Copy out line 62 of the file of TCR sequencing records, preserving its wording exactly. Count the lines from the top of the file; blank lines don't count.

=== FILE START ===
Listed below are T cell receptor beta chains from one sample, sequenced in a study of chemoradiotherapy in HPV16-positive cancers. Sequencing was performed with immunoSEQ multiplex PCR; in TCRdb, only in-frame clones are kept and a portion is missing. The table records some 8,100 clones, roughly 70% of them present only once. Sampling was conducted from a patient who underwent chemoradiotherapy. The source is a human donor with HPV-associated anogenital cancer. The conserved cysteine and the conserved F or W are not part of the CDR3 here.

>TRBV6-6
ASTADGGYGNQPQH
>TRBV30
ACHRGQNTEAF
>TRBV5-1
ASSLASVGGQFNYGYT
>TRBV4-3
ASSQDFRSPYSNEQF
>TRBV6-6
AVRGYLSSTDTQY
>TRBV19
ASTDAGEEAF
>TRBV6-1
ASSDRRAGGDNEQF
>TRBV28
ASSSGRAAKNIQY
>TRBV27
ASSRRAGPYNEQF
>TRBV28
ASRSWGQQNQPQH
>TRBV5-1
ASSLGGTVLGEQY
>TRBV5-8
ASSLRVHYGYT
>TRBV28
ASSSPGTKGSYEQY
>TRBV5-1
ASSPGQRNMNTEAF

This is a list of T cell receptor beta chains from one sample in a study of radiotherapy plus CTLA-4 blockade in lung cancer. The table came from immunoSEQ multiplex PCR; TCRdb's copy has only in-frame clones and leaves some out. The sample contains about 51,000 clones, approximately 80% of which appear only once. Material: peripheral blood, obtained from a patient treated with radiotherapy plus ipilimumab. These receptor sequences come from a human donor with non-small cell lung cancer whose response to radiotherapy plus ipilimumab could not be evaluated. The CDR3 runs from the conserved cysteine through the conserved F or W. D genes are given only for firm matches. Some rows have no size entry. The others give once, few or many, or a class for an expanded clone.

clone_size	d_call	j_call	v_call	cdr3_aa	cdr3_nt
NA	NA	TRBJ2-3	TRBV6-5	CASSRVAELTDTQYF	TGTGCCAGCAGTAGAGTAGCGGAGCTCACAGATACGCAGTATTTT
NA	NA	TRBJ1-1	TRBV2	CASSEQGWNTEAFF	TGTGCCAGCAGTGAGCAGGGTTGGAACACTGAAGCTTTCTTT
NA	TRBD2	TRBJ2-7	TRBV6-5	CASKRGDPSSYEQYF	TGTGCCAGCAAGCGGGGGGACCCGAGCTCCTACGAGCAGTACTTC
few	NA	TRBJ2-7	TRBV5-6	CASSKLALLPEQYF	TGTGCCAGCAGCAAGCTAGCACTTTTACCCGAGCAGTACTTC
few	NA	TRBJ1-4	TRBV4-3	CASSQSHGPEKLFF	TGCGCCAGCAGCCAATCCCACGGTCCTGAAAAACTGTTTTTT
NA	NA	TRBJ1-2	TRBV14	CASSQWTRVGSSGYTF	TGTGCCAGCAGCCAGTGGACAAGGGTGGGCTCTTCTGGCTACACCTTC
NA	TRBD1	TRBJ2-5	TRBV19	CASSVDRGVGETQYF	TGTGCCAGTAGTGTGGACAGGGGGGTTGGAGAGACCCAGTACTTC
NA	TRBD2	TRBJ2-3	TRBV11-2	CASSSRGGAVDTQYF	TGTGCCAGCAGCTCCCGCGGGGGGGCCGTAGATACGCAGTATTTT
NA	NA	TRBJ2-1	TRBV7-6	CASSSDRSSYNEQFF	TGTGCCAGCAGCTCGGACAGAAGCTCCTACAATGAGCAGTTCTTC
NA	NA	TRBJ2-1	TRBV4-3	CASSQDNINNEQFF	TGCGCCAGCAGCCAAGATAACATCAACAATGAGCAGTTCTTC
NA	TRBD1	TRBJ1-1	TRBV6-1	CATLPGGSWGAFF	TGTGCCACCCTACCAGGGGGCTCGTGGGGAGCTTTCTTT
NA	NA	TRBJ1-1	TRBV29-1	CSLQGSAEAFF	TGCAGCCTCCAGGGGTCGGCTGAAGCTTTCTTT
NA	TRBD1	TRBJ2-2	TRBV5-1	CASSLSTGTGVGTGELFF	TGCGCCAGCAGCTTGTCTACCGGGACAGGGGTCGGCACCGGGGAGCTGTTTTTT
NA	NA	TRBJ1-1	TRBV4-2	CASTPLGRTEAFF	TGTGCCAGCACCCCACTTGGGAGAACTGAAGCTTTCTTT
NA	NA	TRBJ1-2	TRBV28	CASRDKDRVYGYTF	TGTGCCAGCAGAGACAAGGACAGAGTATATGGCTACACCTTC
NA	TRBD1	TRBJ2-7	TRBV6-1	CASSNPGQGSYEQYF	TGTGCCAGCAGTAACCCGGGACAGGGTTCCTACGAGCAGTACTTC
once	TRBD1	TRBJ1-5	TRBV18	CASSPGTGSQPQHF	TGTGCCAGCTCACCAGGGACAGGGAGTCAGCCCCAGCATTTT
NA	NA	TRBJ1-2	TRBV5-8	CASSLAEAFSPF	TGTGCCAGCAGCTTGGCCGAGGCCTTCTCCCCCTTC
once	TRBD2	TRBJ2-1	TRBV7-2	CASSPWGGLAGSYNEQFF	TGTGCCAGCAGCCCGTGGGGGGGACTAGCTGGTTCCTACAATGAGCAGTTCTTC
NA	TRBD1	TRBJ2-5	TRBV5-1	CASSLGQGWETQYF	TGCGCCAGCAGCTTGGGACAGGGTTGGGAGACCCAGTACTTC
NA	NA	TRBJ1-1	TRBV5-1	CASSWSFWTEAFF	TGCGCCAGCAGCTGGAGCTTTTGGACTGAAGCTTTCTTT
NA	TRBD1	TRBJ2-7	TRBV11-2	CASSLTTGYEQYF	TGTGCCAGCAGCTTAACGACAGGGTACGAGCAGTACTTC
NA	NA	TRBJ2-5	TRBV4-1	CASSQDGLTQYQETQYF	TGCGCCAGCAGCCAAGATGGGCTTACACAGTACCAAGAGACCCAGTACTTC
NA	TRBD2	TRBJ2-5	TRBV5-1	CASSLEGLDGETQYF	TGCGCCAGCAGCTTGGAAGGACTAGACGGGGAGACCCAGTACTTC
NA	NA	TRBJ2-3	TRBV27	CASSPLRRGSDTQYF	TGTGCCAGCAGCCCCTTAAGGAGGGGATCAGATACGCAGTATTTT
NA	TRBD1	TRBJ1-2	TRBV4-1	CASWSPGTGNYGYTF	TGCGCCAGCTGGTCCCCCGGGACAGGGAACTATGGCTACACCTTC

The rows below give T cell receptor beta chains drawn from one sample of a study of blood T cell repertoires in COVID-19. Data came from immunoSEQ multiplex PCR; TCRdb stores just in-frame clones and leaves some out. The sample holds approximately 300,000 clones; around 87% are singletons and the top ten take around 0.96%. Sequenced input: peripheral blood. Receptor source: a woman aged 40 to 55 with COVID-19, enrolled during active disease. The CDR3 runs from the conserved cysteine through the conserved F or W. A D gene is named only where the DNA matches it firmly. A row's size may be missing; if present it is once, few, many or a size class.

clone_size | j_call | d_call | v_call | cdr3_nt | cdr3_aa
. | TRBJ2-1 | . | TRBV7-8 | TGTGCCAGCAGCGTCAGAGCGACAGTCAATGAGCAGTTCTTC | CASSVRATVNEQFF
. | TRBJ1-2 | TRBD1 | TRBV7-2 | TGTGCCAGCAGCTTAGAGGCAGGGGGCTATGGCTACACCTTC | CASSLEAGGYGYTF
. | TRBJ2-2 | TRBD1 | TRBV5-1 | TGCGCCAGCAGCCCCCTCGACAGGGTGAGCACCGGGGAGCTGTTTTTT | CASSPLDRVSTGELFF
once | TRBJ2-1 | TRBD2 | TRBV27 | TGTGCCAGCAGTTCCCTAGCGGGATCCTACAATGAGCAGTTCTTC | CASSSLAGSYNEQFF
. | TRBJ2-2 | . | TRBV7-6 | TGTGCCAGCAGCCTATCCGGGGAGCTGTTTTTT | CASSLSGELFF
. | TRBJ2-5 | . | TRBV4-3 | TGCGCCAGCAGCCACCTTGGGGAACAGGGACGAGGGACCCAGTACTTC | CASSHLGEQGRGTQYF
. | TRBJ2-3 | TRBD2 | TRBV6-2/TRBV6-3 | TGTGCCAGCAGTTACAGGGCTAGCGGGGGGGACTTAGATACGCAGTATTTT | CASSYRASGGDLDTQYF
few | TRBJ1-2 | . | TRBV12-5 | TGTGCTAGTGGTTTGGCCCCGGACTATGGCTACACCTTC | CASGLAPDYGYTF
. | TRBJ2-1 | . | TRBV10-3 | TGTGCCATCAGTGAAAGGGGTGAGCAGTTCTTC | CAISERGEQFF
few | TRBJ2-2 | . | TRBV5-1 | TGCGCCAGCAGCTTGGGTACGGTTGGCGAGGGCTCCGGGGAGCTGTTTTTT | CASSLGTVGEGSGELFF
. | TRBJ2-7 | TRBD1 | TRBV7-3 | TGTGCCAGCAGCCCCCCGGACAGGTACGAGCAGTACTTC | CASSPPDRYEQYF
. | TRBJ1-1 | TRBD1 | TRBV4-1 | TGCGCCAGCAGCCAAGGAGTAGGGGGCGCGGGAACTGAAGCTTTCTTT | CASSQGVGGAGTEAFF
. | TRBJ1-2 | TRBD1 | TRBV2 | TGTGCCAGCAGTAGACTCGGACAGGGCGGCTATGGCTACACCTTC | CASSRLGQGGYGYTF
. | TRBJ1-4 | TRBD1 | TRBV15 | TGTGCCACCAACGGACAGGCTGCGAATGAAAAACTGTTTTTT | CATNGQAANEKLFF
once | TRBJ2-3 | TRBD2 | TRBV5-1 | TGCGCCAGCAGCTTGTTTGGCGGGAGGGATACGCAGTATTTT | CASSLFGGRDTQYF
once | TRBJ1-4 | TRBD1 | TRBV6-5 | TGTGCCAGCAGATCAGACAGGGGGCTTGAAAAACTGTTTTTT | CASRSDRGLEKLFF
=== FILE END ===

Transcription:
. | TRBJ2-2 | TRBD1 | TRBV5-1 | TGCGCCAGCAGCCCCCTCGACAGGGTGAGCACCGGGGAGCTGTTTTTT | CASSPLDRVSTGELFF